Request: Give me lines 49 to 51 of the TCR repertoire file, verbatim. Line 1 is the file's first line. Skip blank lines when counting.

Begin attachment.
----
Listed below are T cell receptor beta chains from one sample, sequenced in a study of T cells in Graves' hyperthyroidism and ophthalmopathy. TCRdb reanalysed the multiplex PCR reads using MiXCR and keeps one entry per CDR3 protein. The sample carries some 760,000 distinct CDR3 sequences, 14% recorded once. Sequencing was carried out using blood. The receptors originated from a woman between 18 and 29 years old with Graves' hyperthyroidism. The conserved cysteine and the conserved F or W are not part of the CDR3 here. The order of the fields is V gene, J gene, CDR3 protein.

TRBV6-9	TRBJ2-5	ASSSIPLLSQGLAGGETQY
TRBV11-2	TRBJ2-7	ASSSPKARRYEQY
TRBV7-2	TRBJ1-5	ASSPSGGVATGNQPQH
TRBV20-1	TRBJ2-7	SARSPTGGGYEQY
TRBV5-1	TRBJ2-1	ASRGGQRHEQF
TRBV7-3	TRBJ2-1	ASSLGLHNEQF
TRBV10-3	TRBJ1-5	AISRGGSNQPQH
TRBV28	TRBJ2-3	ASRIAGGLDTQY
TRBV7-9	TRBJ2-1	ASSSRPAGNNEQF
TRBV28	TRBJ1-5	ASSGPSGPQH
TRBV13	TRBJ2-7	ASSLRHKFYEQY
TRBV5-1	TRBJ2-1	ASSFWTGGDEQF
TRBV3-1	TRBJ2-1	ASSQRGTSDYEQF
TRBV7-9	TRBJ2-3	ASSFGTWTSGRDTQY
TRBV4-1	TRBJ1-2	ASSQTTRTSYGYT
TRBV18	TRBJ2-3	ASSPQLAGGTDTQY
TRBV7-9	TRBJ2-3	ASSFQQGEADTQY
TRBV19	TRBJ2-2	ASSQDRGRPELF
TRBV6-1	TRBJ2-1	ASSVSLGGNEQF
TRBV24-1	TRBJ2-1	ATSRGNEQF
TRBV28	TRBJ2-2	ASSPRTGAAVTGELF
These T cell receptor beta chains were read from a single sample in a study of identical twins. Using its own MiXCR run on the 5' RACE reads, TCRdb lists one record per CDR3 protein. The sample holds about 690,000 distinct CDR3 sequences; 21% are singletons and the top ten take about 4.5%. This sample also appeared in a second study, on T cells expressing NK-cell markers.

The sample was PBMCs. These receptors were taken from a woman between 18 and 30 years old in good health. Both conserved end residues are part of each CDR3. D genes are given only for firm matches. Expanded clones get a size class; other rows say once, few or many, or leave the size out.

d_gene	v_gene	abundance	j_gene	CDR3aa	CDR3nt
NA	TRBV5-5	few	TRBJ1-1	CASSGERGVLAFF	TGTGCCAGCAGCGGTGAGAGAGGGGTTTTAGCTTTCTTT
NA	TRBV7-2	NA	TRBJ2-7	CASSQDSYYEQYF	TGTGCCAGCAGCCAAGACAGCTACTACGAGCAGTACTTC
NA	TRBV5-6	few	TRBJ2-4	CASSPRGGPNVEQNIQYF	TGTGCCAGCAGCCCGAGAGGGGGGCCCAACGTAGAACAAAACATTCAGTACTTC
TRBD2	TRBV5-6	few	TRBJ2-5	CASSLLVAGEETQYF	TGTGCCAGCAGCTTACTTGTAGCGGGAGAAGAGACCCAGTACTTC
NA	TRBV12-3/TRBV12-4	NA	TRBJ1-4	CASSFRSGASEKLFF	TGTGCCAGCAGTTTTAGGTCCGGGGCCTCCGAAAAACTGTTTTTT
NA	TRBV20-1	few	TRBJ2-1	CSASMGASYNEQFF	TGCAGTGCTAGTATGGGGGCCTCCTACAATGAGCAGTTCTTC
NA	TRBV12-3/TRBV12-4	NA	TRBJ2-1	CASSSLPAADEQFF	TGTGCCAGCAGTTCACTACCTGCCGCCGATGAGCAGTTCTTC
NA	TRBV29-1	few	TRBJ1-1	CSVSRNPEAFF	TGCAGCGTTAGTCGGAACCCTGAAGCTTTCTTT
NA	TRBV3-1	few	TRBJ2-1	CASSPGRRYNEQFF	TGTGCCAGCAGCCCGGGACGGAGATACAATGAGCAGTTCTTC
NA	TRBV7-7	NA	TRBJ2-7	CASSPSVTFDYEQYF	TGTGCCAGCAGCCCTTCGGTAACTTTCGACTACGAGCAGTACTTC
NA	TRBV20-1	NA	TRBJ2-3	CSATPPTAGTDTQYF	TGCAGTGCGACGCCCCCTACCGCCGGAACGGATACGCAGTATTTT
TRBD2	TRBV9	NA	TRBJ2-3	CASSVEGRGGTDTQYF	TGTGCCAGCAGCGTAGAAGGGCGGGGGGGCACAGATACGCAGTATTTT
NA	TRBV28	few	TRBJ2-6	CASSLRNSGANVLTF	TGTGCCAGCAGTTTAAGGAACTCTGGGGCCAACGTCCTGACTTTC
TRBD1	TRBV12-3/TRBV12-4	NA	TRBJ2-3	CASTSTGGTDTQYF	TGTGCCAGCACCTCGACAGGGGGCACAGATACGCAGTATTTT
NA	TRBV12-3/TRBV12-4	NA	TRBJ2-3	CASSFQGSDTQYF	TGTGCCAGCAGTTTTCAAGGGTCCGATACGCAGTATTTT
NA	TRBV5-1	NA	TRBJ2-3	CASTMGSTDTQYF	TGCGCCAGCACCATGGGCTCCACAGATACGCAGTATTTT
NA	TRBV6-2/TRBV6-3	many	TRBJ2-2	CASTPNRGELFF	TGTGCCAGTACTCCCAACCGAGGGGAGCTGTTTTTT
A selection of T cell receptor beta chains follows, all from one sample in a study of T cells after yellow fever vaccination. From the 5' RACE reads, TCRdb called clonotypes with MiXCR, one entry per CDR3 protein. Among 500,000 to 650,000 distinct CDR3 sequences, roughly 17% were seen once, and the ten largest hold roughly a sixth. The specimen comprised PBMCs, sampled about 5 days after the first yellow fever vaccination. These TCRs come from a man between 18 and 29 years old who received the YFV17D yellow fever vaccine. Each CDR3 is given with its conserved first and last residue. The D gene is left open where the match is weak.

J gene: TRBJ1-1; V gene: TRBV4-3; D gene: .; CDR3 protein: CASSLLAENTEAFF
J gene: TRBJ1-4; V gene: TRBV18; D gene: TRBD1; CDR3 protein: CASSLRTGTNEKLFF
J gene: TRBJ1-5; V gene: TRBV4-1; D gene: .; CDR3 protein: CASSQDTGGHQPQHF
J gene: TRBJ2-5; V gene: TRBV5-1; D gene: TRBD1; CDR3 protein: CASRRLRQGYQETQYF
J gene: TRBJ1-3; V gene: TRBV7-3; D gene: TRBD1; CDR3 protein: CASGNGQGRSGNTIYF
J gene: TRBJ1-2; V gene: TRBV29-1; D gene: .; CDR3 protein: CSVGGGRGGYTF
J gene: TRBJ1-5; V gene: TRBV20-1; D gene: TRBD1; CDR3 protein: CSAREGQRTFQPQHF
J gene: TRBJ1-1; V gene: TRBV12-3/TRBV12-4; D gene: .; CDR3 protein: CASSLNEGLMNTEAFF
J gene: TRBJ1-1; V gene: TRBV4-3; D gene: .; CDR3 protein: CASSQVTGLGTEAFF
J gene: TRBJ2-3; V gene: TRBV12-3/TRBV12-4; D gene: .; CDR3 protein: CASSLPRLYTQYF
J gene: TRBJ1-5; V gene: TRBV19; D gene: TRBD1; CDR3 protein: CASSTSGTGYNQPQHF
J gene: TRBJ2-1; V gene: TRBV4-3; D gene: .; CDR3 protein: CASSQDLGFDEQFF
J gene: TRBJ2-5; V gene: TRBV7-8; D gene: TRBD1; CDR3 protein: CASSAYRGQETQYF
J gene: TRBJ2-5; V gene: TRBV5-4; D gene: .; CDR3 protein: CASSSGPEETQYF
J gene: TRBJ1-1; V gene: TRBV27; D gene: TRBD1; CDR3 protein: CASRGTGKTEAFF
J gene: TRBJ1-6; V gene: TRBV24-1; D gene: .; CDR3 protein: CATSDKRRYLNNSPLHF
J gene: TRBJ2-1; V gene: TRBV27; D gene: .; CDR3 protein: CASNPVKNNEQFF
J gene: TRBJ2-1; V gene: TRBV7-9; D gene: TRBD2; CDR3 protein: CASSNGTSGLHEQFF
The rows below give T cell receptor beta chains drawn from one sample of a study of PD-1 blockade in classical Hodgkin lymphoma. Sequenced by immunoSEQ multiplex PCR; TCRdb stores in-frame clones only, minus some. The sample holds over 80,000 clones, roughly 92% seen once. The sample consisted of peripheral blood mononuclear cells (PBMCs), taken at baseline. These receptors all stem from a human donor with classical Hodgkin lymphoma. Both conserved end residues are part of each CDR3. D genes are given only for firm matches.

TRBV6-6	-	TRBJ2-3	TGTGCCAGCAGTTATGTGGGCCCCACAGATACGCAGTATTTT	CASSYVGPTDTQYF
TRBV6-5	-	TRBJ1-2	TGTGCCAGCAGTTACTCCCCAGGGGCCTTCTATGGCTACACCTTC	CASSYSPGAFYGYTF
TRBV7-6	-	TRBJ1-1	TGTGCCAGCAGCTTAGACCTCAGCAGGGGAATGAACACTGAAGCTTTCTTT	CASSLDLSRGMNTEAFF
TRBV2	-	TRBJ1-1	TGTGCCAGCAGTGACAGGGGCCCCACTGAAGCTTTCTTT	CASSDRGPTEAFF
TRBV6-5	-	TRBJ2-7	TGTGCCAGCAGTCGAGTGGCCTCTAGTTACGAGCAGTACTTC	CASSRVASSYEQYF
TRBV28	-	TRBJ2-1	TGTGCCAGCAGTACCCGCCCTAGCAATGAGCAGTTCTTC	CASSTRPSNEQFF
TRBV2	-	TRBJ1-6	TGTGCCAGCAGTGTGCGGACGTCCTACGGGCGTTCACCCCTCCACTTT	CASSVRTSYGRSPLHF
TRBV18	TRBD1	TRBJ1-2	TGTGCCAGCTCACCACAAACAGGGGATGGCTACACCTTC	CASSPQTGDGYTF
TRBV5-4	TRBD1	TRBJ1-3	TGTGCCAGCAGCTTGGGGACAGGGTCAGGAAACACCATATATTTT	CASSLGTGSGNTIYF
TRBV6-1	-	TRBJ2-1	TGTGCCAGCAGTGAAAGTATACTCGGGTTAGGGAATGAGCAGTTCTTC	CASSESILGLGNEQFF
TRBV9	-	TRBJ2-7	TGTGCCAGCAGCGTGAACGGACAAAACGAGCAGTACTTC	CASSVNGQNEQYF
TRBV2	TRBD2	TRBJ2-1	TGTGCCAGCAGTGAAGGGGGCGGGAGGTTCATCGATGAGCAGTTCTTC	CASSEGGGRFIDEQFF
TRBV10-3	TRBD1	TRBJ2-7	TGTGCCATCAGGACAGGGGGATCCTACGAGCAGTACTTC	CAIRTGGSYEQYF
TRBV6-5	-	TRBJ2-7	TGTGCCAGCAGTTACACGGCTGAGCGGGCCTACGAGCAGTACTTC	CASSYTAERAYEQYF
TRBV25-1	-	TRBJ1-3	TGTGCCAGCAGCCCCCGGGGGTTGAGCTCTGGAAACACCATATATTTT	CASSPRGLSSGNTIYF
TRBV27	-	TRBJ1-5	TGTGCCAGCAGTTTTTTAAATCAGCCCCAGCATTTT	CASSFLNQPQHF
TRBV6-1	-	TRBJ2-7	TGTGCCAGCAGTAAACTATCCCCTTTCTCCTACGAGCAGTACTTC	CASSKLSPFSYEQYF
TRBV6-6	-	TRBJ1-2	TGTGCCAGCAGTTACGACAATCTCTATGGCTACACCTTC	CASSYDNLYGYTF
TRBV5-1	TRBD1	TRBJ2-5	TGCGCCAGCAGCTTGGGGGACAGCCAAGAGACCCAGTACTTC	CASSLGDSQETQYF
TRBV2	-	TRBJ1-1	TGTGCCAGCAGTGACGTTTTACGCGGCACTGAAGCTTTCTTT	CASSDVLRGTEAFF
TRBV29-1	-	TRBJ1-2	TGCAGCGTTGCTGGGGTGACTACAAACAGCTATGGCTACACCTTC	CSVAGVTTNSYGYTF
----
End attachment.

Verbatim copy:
J gene: TRBJ1-2; V gene: TRBV29-1; D gene: .; CDR3 protein: CSVGGGRGGYTF
J gene: TRBJ1-5; V gene: TRBV20-1; D gene: TRBD1; CDR3 protein: CSAREGQRTFQPQHF
J gene: TRBJ1-1; V gene: TRBV12-3/TRBV12-4; D gene: .; CDR3 protein: CASSLNEGLMNTEAFF